Album Review – The Jam (re-issue)

Jam – ‘1977’ (UMC Polydor)
This five-disc box set brings together a pretty comprehensive, nay exhaustive overview of the band’s first year on record and visually. It includes the band’s first two studio albums In The City and This Is The Modern World, demos, live tracks and Peel sessions, as well as the five disc which brings the visual work together. A pretty busy year – and all the more astonishing considering that five years between albums is not unheard of for some acts.
‘In The City’ still stands as one of the great debut singles. Like all great debuts should do, it sounds like a manifesto and a call to arms. Paul Weller was just eighteen and exhorting listeners to come to London and hear what was going on.
‘In the city there’s a thousand things I want to say to you
But when I approach you, you make me look a fool
I wanna say, I wanna tell you
About the young ideas but you turn them into fears.’
It still sounds astonishingly fresh. The descending chord structure that opens the song was blatantly cribbed by the Sex Pistols for their ‘Holidays In The Sun’ (frankly, it would need a musicologist to show the latter wasn’t a crib.) As for the parent album, it fair crackles along. Weller drew on the likes of The Kinks and The Who (it could be said that his voice has echoes of Roger Daltrey and his guitar-playing is certainly shaped by Pete Townshend). If the throwaway cover of the Batman theme seems like filler, then songs like ‘Art School’ and ‘Away From The Numbers’ means that the title track was no fluke.
Inbetween the release of their debut album and their second This Is The Modern World The Jam released a second single ‘All Around The World’ coupled with ‘Carnaby Street.’ The b-side is probably better – but it’s a sign of how The Jam would do things. The band would make a number of strong non-album singles in the years to come – ‘When You’re Young’ ‘Going Underground’ and perhaps their finest single of all ‘Strange Town.’
This Is The Modern World followed a mere seven months after the debut. Perhaps anticipating the difficulties that affect the reception of a second album, Weller snarls:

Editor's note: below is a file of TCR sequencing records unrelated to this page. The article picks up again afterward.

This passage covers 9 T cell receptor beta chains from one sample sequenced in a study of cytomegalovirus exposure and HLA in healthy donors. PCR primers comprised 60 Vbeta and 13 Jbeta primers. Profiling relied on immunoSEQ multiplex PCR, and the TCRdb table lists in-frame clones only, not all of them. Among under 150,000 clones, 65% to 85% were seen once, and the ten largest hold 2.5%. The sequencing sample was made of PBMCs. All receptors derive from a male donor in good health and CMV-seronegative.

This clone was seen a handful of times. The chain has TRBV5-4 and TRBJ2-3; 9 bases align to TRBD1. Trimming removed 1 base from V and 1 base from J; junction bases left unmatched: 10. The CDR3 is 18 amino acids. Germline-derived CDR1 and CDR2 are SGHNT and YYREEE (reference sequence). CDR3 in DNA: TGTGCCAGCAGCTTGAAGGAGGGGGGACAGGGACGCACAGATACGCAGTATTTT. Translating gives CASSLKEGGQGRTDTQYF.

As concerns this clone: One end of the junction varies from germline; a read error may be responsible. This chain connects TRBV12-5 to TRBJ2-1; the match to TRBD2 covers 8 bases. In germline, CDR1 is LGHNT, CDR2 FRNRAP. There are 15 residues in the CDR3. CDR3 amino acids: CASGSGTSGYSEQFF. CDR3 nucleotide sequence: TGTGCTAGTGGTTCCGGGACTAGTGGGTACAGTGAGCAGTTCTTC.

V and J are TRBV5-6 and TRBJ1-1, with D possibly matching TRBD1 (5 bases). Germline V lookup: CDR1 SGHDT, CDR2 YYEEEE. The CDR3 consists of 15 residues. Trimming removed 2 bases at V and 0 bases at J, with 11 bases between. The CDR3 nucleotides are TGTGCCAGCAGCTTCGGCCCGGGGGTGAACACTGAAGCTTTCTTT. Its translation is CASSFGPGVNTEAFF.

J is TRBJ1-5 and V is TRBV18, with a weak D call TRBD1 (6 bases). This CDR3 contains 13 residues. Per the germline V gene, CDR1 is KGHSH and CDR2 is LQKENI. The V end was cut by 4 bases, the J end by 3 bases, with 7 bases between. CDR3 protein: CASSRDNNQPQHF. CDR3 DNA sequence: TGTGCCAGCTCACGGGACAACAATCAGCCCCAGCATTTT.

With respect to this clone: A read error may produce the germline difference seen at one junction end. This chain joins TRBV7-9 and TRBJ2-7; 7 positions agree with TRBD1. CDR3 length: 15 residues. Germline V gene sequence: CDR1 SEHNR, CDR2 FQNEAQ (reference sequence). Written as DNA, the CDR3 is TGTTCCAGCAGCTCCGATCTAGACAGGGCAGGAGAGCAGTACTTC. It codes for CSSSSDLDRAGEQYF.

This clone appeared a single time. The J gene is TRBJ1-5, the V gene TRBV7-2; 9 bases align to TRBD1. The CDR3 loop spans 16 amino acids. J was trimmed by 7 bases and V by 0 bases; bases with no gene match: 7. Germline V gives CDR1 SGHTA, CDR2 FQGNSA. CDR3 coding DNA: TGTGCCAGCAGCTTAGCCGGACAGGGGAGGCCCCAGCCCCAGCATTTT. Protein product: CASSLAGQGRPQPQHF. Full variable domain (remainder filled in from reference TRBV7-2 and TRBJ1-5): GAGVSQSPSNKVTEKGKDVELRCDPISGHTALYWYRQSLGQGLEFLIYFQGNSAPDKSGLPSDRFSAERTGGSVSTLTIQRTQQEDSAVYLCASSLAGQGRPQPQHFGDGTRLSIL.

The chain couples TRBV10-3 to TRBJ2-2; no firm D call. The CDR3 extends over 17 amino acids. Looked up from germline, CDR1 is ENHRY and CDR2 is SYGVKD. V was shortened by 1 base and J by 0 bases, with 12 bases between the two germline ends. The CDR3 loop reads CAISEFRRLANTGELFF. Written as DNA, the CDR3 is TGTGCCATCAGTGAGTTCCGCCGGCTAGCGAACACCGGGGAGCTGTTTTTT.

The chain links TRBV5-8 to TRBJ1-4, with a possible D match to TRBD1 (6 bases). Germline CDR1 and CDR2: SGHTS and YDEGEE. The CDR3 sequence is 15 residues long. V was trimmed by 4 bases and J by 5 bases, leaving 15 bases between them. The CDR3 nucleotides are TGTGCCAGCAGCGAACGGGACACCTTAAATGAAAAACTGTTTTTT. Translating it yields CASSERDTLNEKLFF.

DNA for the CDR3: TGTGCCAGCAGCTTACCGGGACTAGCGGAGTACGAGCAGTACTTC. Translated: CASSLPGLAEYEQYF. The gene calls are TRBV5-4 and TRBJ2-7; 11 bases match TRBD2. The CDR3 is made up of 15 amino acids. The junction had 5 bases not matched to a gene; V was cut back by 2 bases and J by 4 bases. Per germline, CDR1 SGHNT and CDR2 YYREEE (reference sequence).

‘Don’t have to explain myself to you
I don’t give two fucks about your review’
Did he need to worry? If he had seen how beloved the band would be forty years on, maybe he wouldn’t have been so defensive. There’s evidence of Weller’s growing maturity as a songwriter – ‘Here Comes The Weekend’ and ‘Tonight At Noon’ while Bruce Foxton contributes one of the most underrated songs in The Jam’s catalogue ‘Don’t Tell Them You’re Sane.’ Even in terms of covers the band had stepped up a gear and given the first indication of how soul would shape the band; the album finishes with an energetic, if a little rough and ready version of Wilson Pickett’s ‘In The Midnight Hour.’
The Jam have often been re-packaged over the years since they split in late 1982 – and it’s impressive how much extra material has been brought together here. The John Peel session version of ‘In The City’ is sufficiently different to the album version and an energetic live version of ‘Carnaby Street’ are amongst the highlights.
In terms of what the band would achieve over the next few years, it may be said that their first year was the band just getting into their stride. The band’s third album All Mod Cons, released in 1978, was the start of them becoming a truly great band. But the box set gives a compelling insight into just what helped them lay the groundwork for the coming years.
1977 is out now on UMC Polydor

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